‘War on I-4’ Gets Official

The USF vs. UCF rivalry game has a new factor. A trophy to be specific. A 4 foot, 160 pound monster of a trophy.

After seven games in the series, three in conference, both schools formally established The War on I-4, a football rivalry as well as a general athletic rivalry that spans all sports that USF and UCF play against each other.

“I think it means a lot (for the rivalry),” said Adam Schemm, the assistant athletic director for marketing. “We don’t necessarily have the biggest rivalry yet, but we think we have a pretty cool and big trophy that can really get the fan bases and the student athletes and the students on campus excited for a great rivalry game every year.”

Junior Matt Neuhausen agreed.

“I think it’s great that we have a trophy now to play for because we see a lot of the big rivalries have trophies that they play for,” Neuhausen said. “So now we have something to kind of highlight our rivalry with UCF.”

The trophy is made of two parts: the base, which will have engraved plates for every game; and the road sign, which extends out of the top of the base, and is easily removed for parading around a football stadium.

The new trophy will be contested for the first time this Saturday at noon at Raymond James Stadium. The winner drives the trophy out on a semi.

 

Explore Tampa’s waterways with Riverwalk Boating Company

 

Jason Olewinski has lived in Tampa for nearly thirty years. A few years ago, he wanted to explore Tampa’s waterways, and what originated as a personal motorized kayak quickly became Jason’s reality and an affordable opportunity for both tourists and locals to enjoy Tampa’s canals.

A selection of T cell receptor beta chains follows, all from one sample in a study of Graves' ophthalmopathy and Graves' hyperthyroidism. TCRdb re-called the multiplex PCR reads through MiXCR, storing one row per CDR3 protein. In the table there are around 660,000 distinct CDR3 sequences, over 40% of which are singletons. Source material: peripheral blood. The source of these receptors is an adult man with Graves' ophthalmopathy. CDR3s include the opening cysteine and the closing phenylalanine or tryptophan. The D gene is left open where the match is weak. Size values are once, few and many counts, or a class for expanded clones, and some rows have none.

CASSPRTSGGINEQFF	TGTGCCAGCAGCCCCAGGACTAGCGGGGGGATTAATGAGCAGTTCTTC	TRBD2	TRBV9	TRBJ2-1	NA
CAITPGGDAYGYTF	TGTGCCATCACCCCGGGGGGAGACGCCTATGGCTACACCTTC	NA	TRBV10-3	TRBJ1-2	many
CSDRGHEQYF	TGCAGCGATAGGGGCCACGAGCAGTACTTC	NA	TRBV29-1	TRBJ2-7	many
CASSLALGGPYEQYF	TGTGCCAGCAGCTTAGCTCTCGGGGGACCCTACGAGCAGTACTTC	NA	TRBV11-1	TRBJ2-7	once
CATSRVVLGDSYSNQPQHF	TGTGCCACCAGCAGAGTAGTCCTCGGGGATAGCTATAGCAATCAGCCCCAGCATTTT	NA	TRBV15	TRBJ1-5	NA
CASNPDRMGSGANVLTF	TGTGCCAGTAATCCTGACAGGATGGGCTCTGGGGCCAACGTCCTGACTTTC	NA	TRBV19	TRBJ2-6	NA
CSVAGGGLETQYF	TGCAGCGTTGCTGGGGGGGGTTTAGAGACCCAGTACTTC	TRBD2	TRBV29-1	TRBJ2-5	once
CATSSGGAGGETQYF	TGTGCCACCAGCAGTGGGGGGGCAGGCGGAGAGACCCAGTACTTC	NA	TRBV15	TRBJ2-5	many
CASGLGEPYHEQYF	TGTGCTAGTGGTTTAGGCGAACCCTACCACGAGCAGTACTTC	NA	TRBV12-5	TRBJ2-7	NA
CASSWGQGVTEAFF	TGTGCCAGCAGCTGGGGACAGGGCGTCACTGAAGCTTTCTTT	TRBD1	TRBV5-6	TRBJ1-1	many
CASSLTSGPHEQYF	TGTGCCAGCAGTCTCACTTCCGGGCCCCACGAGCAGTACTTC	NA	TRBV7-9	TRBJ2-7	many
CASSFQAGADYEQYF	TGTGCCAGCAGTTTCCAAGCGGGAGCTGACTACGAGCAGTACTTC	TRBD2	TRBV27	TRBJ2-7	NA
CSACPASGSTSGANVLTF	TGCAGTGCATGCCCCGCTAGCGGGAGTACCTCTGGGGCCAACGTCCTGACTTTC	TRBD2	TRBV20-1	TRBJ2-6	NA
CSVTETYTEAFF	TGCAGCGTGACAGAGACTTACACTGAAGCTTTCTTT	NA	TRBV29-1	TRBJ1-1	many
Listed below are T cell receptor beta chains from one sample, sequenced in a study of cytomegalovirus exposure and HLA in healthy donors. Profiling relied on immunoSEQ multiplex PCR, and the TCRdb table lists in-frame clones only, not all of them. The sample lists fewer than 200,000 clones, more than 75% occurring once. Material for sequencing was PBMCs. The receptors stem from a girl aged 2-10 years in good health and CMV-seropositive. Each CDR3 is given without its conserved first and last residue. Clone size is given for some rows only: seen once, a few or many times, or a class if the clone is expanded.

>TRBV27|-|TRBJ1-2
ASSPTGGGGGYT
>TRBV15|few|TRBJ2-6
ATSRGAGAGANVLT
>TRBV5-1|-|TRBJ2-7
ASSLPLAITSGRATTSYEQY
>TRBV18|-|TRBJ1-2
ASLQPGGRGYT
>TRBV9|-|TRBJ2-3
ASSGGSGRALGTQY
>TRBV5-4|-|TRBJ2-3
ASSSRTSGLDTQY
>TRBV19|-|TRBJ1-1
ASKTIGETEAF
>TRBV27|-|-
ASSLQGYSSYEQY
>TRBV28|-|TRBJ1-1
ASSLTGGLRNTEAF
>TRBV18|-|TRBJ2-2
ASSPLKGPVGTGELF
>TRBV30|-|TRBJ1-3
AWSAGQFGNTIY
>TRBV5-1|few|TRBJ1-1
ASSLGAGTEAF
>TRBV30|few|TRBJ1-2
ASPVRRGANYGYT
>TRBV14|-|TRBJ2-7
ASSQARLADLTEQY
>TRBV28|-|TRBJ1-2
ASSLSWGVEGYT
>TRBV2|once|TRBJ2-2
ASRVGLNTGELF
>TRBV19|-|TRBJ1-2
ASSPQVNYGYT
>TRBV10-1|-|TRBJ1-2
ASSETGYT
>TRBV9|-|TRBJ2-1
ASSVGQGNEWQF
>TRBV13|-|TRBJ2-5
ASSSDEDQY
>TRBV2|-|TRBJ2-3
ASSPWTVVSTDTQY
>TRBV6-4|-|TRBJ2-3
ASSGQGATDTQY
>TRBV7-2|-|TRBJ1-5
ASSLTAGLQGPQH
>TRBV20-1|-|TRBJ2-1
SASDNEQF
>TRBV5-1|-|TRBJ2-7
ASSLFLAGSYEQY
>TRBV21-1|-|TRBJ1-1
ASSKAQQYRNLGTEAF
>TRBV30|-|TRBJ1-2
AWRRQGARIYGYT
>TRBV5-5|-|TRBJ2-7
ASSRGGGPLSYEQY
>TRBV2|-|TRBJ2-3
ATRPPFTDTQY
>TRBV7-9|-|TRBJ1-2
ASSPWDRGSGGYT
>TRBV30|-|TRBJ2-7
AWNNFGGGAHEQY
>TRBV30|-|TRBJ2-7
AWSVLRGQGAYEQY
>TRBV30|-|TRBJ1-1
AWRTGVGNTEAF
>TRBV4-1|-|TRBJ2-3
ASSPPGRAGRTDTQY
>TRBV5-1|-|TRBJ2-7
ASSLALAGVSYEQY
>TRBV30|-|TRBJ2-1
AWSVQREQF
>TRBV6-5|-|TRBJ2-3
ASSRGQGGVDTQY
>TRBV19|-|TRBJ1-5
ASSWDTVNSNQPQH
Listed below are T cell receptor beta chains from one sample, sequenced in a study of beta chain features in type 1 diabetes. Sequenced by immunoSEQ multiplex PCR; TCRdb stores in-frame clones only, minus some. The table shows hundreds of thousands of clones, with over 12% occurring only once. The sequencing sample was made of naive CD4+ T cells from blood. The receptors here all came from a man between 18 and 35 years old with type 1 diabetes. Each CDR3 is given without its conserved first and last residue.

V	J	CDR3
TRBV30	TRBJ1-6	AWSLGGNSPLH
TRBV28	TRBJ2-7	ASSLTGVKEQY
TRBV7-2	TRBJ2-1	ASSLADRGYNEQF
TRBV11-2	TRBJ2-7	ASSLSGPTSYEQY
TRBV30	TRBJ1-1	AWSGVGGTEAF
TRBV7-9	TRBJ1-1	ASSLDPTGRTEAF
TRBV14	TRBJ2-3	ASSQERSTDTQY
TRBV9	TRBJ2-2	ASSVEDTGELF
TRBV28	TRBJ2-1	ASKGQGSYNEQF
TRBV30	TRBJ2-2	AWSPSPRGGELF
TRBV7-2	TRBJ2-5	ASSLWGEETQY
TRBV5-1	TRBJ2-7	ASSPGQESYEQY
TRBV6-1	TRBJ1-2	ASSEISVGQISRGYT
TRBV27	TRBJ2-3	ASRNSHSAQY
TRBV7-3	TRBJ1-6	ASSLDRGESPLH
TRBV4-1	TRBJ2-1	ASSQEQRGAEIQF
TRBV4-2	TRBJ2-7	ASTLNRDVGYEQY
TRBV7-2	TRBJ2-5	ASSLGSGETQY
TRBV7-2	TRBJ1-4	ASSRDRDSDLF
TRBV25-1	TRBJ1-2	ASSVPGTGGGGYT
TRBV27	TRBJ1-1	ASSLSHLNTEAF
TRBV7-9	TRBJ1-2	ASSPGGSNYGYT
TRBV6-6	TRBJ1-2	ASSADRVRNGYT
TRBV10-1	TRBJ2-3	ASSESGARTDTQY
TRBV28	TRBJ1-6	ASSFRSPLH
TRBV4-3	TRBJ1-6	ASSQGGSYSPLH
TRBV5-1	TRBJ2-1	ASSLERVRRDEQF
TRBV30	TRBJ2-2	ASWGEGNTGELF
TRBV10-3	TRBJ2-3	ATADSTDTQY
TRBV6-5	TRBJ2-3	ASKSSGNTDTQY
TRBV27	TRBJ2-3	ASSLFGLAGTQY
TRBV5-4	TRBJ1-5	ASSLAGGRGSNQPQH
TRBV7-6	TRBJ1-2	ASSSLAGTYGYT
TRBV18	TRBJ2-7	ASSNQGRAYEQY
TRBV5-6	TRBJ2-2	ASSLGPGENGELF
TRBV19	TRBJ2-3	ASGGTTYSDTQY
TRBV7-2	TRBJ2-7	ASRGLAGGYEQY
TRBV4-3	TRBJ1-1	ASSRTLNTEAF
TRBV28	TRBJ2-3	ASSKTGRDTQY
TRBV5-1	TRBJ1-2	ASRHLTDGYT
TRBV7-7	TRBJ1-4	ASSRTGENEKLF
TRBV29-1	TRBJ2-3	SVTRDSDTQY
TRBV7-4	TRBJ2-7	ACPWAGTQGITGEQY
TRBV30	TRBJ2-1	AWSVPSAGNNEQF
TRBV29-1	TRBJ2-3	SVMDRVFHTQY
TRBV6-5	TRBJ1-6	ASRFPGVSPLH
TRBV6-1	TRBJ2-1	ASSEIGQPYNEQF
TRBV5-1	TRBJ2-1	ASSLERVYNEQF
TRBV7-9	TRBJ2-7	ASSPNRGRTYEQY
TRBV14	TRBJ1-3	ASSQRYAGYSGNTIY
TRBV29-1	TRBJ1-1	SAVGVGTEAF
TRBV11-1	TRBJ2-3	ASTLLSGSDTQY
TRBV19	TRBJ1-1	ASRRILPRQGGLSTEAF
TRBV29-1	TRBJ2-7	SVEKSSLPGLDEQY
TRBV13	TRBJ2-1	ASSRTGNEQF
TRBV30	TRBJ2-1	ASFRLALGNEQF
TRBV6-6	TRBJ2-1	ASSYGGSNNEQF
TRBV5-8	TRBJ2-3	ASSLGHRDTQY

“For the past few years our entertainment options have been limited,” Olewinski said. “So I went ahead and just bought a few and threw them down here and so far people have been loving it.”

Along the Tampa Riverwalk, next to the Convention Center, you will spot 6 green mini- powerboats floating in the water. Established in 2014, the Riverwalk Boating Company provides a thrill and unique water experience for all. Whether you have prior boating experience or not, you can be the captain of your own two- person mini- powerboat, minus the hassle of maintenance and repairs of owning a boat.

The mini boat can take you through the Tampa waterways. The winding Hillsborough River will take you north around the city and south along Bayshore to Davis Island.

Chris and Chantal are vacationing for the week and just happened to walk by the boats while exploring the city. The two decided to take out a boat for the afternoon and travel along Bayshore Boulevard.

“I loved it! It was so much fun. They go decently fast,” Chantal said. “The waves… that was fun, feeling it go all crazy for a second.”

Riverwalk Boating Company is open 7 days a week from 10 a.m. until sundown. It is an enjoyable option for anyone 18 years or older with a driver’s license and a credit card, and dogs are also welcome onboard. The prices start at $35 for 30 minutes or $50 for one hour, and there are special rates if you rent out more than one boat.

To reserve your boat, visit riverwalkboating.com.